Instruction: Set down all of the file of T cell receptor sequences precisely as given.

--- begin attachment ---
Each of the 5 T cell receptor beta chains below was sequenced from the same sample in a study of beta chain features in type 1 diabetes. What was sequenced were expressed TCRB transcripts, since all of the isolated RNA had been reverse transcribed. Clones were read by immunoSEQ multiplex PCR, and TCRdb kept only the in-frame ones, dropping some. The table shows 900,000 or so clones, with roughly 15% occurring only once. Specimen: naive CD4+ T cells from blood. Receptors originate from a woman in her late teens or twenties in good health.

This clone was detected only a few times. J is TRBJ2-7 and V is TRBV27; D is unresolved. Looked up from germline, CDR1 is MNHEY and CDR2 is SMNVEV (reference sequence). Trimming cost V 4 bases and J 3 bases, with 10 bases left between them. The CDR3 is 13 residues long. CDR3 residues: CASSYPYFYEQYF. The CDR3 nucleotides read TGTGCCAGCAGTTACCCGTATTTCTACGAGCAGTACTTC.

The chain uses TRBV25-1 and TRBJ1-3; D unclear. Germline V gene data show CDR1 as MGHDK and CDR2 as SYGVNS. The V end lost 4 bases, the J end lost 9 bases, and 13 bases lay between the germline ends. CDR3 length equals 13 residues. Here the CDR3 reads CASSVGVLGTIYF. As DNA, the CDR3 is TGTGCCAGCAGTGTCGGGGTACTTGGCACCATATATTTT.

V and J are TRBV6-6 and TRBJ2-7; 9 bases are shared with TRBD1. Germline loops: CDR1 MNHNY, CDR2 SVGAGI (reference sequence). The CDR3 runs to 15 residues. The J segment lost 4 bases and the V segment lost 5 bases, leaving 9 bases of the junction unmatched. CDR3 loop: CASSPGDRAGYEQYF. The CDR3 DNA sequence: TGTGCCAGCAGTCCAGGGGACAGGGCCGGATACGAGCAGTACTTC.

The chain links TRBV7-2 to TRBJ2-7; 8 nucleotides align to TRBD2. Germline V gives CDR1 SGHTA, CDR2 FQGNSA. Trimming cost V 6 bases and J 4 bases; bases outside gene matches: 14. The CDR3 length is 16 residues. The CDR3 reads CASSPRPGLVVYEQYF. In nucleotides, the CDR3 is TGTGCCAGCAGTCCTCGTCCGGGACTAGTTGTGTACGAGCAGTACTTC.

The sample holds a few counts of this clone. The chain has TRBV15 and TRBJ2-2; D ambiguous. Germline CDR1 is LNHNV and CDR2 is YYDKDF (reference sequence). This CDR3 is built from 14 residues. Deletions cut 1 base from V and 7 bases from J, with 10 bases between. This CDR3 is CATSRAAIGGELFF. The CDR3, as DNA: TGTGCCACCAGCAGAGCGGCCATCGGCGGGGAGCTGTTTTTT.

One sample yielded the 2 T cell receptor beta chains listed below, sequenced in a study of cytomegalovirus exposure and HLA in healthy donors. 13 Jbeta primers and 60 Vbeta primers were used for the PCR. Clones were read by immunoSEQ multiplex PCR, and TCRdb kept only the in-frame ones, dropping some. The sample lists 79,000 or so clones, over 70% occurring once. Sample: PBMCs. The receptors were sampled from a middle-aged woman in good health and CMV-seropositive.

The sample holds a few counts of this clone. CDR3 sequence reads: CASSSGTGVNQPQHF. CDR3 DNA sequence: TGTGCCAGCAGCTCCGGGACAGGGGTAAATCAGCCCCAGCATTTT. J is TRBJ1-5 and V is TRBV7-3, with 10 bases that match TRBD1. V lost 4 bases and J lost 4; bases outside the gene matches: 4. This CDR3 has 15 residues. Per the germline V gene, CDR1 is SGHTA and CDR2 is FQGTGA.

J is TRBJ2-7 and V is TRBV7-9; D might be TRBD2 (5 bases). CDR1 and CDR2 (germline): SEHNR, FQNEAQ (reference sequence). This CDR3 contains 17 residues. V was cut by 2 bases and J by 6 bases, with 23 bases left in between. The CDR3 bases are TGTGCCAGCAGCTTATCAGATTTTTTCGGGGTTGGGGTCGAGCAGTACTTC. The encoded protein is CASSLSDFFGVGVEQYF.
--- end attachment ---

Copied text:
Each of the 5 T cell receptor beta chains below was sequenced from the same sample in a study of beta chain features in type 1 diabetes. What was sequenced were expressed TCRB transcripts, since all of the isolated RNA had been reverse transcribed. Clones were read by immunoSEQ multiplex PCR, and TCRdb kept only the in-frame ones, dropping some. The table shows 900,000 or so clones, with roughly 15% occurring only once. Specimen: naive CD4+ T cells from blood. Receptors originate from a woman in her late teens or twenties in good health.

This clone was detected only a few times. J is TRBJ2-7 and V is TRBV27; D is unresolved. Looked up from germline, CDR1 is MNHEY and CDR2 is SMNVEV (reference sequence). Trimming cost V 4 bases and J 3 bases, with 10 bases left between them. The CDR3 is 13 residues long. CDR3 residues: CASSYPYFYEQYF. The CDR3 nucleotides read TGTGCCAGCAGTTACCCGTATTTCTACGAGCAGTACTTC.

The chain uses TRBV25-1 and TRBJ1-3; D unclear. Germline V gene data show CDR1 as MGHDK and CDR2 as SYGVNS. The V end lost 4 bases, the J end lost 9 bases, and 13 bases lay between the germline ends. CDR3 length equals 13 residues. Here the CDR3 reads CASSVGVLGTIYF. As DNA, the CDR3 is TGTGCCAGCAGTGTCGGGGTACTTGGCACCATATATTTT.

V and J are TRBV6-6 and TRBJ2-7; 9 bases are shared with TRBD1. Germline loops: CDR1 MNHNY, CDR2 SVGAGI (reference sequence). The CDR3 runs to 15 residues. The J segment lost 4 bases and the V segment lost 5 bases, leaving 9 bases of the junction unmatched. CDR3 loop: CASSPGDRAGYEQYF. The CDR3 DNA sequence: TGTGCCAGCAGTCCAGGGGACAGGGCCGGATACGAGCAGTACTTC.

The chain links TRBV7-2 to TRBJ2-7; 8 nucleotides align to TRBD2. Germline V gives CDR1 SGHTA, CDR2 FQGNSA. Trimming cost V 6 bases and J 4 bases; bases outside gene matches: 14. The CDR3 length is 16 residues. The CDR3 reads CASSPRPGLVVYEQYF. In nucleotides, the CDR3 is TGTGCCAGCAGTCCTCGTCCGGGACTAGTTGTGTACGAGCAGTACTTC.

The sample holds a few counts of this clone. The chain has TRBV15 and TRBJ2-2; D ambiguous. Germline CDR1 is LNHNV and CDR2 is YYDKDF (reference sequence). This CDR3 is built from 14 residues. Deletions cut 1 base from V and 7 bases from J, with 10 bases between. This CDR3 is CATSRAAIGGELFF. The CDR3, as DNA: TGTGCCACCAGCAGAGCGGCCATCGGCGGGGAGCTGTTTTTT.

One sample yielded the 2 T cell receptor beta chains listed below, sequenced in a study of cytomegalovirus exposure and HLA in healthy donors. 13 Jbeta primers and 60 Vbeta primers were used for the PCR. Clones were read by immunoSEQ multiplex PCR, and TCRdb kept only the in-frame ones, dropping some. The sample lists 79,000 or so clones, over 70% occurring once. Sample: PBMCs. The receptors were sampled from a middle-aged woman in good health and CMV-seropositive.

The sample holds a few counts of this clone. CDR3 sequence reads: CASSSGTGVNQPQHF. CDR3 DNA sequence: TGTGCCAGCAGCTCCGGGACAGGGGTAAATCAGCCCCAGCATTTT. J is TRBJ1-5 and V is TRBV7-3, with 10 bases that match TRBD1. V lost 4 bases and J lost 4; bases outside the gene matches: 4. This CDR3 has 15 residues. Per the germline V gene, CDR1 is SGHTA and CDR2 is FQGTGA.

J is TRBJ2-7 and V is TRBV7-9; D might be TRBD2 (5 bases). CDR1 and CDR2 (germline): SEHNR, FQNEAQ (reference sequence). This CDR3 contains 17 residues. V was cut by 2 bases and J by 6 bases, with 23 bases left in between. The CDR3 bases are TGTGCCAGCAGCTTATCAGATTTTTTCGGGGTTGGGGTCGAGCAGTACTTC. The encoded protein is CASSLSDFFGVGVEQYF.